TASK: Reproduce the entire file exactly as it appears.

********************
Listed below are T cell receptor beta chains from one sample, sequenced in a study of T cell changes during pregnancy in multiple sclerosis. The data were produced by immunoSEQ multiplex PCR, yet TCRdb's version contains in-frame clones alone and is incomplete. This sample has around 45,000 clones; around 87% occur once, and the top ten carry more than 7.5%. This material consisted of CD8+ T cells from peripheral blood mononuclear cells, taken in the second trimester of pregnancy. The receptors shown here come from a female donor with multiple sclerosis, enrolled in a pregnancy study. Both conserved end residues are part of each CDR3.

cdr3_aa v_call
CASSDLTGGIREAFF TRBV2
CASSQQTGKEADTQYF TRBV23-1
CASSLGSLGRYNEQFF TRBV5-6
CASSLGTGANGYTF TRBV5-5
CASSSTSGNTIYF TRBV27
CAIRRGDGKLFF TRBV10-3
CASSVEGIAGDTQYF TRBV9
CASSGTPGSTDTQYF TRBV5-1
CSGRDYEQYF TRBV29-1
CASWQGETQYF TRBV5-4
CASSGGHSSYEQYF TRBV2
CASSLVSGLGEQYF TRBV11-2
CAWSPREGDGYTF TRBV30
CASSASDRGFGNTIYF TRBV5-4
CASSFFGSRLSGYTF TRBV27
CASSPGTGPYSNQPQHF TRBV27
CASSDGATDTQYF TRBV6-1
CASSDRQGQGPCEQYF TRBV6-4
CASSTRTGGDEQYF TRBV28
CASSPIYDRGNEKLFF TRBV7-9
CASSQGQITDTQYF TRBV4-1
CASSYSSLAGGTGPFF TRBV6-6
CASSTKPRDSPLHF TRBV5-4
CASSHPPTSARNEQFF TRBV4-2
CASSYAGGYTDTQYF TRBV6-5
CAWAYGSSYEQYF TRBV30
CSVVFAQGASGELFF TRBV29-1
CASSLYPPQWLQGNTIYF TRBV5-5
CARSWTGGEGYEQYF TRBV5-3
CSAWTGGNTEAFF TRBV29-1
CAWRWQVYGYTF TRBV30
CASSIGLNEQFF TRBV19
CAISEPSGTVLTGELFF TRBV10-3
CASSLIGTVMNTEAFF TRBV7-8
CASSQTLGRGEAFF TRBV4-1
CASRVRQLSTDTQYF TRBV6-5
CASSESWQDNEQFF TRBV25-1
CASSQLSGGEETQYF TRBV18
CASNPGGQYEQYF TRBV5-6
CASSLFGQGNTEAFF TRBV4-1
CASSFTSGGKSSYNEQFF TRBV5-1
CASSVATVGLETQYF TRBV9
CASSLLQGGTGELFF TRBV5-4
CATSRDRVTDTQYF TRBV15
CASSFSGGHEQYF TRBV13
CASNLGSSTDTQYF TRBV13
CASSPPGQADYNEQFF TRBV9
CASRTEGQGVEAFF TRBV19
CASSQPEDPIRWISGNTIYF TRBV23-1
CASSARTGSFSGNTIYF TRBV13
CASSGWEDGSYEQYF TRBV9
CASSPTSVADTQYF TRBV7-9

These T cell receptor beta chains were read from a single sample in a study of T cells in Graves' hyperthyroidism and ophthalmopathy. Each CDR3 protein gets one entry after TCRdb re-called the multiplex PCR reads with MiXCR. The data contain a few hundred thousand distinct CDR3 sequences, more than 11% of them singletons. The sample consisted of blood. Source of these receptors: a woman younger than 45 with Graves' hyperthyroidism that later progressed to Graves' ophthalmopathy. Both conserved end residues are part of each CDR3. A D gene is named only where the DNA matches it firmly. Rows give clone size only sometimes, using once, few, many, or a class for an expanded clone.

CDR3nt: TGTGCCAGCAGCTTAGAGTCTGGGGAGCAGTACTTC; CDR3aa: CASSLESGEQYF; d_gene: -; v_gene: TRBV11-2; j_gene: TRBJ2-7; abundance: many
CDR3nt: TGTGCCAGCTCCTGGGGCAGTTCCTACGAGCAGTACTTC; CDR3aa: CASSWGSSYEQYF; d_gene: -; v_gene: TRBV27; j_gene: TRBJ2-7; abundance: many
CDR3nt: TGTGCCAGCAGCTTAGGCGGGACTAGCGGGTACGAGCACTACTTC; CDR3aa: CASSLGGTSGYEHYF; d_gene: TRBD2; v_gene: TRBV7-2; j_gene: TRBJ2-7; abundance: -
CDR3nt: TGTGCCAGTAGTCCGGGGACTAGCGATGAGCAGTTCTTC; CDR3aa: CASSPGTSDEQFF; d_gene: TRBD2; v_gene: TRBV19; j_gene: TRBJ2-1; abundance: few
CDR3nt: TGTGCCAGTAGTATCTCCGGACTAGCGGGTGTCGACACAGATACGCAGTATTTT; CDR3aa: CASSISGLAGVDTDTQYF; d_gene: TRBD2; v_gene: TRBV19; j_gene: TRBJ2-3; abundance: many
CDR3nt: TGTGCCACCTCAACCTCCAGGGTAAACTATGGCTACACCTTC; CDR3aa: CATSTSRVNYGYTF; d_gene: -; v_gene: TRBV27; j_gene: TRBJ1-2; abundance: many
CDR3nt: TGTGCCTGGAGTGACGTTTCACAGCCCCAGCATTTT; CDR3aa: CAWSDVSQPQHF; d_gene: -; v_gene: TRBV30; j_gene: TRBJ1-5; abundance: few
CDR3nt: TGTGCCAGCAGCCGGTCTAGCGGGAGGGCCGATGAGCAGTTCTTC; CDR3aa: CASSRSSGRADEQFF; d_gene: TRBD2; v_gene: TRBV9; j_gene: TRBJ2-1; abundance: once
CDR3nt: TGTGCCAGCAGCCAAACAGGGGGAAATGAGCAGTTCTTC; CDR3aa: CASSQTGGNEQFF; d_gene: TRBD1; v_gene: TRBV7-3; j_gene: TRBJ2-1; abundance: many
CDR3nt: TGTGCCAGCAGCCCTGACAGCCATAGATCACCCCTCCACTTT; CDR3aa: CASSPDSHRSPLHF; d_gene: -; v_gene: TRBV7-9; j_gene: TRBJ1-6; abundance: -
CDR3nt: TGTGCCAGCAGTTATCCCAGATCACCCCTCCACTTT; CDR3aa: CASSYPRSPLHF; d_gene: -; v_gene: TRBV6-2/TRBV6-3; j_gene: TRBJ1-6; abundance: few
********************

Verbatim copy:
Listed below are T cell receptor beta chains from one sample, sequenced in a study of T cell changes during pregnancy in multiple sclerosis. The data were produced by immunoSEQ multiplex PCR, yet TCRdb's version contains in-frame clones alone and is incomplete. This sample has around 45,000 clones; around 87% occur once, and the top ten carry more than 7.5%. This material consisted of CD8+ T cells from peripheral blood mononuclear cells, taken in the second trimester of pregnancy. The receptors shown here come from a female donor with multiple sclerosis, enrolled in a pregnancy study. Both conserved end residues are part of each CDR3.

cdr3_aa v_call
CASSDLTGGIREAFF TRBV2
CASSQQTGKEADTQYF TRBV23-1
CASSLGSLGRYNEQFF TRBV5-6
CASSLGTGANGYTF TRBV5-5
CASSSTSGNTIYF TRBV27
CAIRRGDGKLFF TRBV10-3
CASSVEGIAGDTQYF TRBV9
CASSGTPGSTDTQYF TRBV5-1
CSGRDYEQYF TRBV29-1
CASWQGETQYF TRBV5-4
CASSGGHSSYEQYF TRBV2
CASSLVSGLGEQYF TRBV11-2
CAWSPREGDGYTF TRBV30
CASSASDRGFGNTIYF TRBV5-4
CASSFFGSRLSGYTF TRBV27
CASSPGTGPYSNQPQHF TRBV27
CASSDGATDTQYF TRBV6-1
CASSDRQGQGPCEQYF TRBV6-4
CASSTRTGGDEQYF TRBV28
CASSPIYDRGNEKLFF TRBV7-9
CASSQGQITDTQYF TRBV4-1
CASSYSSLAGGTGPFF TRBV6-6
CASSTKPRDSPLHF TRBV5-4
CASSHPPTSARNEQFF TRBV4-2
CASSYAGGYTDTQYF TRBV6-5
CAWAYGSSYEQYF TRBV30
CSVVFAQGASGELFF TRBV29-1
CASSLYPPQWLQGNTIYF TRBV5-5
CARSWTGGEGYEQYF TRBV5-3
CSAWTGGNTEAFF TRBV29-1
CAWRWQVYGYTF TRBV30
CASSIGLNEQFF TRBV19
CAISEPSGTVLTGELFF TRBV10-3
CASSLIGTVMNTEAFF TRBV7-8
CASSQTLGRGEAFF TRBV4-1
CASRVRQLSTDTQYF TRBV6-5
CASSESWQDNEQFF TRBV25-1
CASSQLSGGEETQYF TRBV18
CASNPGGQYEQYF TRBV5-6
CASSLFGQGNTEAFF TRBV4-1
CASSFTSGGKSSYNEQFF TRBV5-1
CASSVATVGLETQYF TRBV9
CASSLLQGGTGELFF TRBV5-4
CATSRDRVTDTQYF TRBV15
CASSFSGGHEQYF TRBV13
CASNLGSSTDTQYF TRBV13
CASSPPGQADYNEQFF TRBV9
CASRTEGQGVEAFF TRBV19
CASSQPEDPIRWISGNTIYF TRBV23-1
CASSARTGSFSGNTIYF TRBV13
CASSGWEDGSYEQYF TRBV9
CASSPTSVADTQYF TRBV7-9

These T cell receptor beta chains were read from a single sample in a study of T cells in Graves' hyperthyroidism and ophthalmopathy. Each CDR3 protein gets one entry after TCRdb re-called the multiplex PCR reads with MiXCR. The data contain a few hundred thousand distinct CDR3 sequences, more than 11% of them singletons. The sample consisted of blood. Source of these receptors: a woman younger than 45 with Graves' hyperthyroidism that later progressed to Graves' ophthalmopathy. Both conserved end residues are part of each CDR3. A D gene is named only where the DNA matches it firmly. Rows give clone size only sometimes, using once, few, many, or a class for an expanded clone.

CDR3nt: TGTGCCAGCAGCTTAGAGTCTGGGGAGCAGTACTTC; CDR3aa: CASSLESGEQYF; d_gene: -; v_gene: TRBV11-2; j_gene: TRBJ2-7; abundance: many
CDR3nt: TGTGCCAGCTCCTGGGGCAGTTCCTACGAGCAGTACTTC; CDR3aa: CASSWGSSYEQYF; d_gene: -; v_gene: TRBV27; j_gene: TRBJ2-7; abundance: many
CDR3nt: TGTGCCAGCAGCTTAGGCGGGACTAGCGGGTACGAGCACTACTTC; CDR3aa: CASSLGGTSGYEHYF; d_gene: TRBD2; v_gene: TRBV7-2; j_gene: TRBJ2-7; abundance: -
CDR3nt: TGTGCCAGTAGTCCGGGGACTAGCGATGAGCAGTTCTTC; CDR3aa: CASSPGTSDEQFF; d_gene: TRBD2; v_gene: TRBV19; j_gene: TRBJ2-1; abundance: few
CDR3nt: TGTGCCAGTAGTATCTCCGGACTAGCGGGTGTCGACACAGATACGCAGTATTTT; CDR3aa: CASSISGLAGVDTDTQYF; d_gene: TRBD2; v_gene: TRBV19; j_gene: TRBJ2-3; abundance: many
CDR3nt: TGTGCCACCTCAACCTCCAGGGTAAACTATGGCTACACCTTC; CDR3aa: CATSTSRVNYGYTF; d_gene: -; v_gene: TRBV27; j_gene: TRBJ1-2; abundance: many
CDR3nt: TGTGCCTGGAGTGACGTTTCACAGCCCCAGCATTTT; CDR3aa: CAWSDVSQPQHF; d_gene: -; v_gene: TRBV30; j_gene: TRBJ1-5; abundance: few
CDR3nt: TGTGCCAGCAGCCGGTCTAGCGGGAGGGCCGATGAGCAGTTCTTC; CDR3aa: CASSRSSGRADEQFF; d_gene: TRBD2; v_gene: TRBV9; j_gene: TRBJ2-1; abundance: once
CDR3nt: TGTGCCAGCAGCCAAACAGGGGGAAATGAGCAGTTCTTC; CDR3aa: CASSQTGGNEQFF; d_gene: TRBD1; v_gene: TRBV7-3; j_gene: TRBJ2-1; abundance: many
CDR3nt: TGTGCCAGCAGCCCTGACAGCCATAGATCACCCCTCCACTTT; CDR3aa: CASSPDSHRSPLHF; d_gene: -; v_gene: TRBV7-9; j_gene: TRBJ1-6; abundance: -
CDR3nt: TGTGCCAGCAGTTATCCCAGATCACCCCTCCACTTT; CDR3aa: CASSYPRSPLHF; d_gene: -; v_gene: TRBV6-2/TRBV6-3; j_gene: TRBJ1-6; abundance: few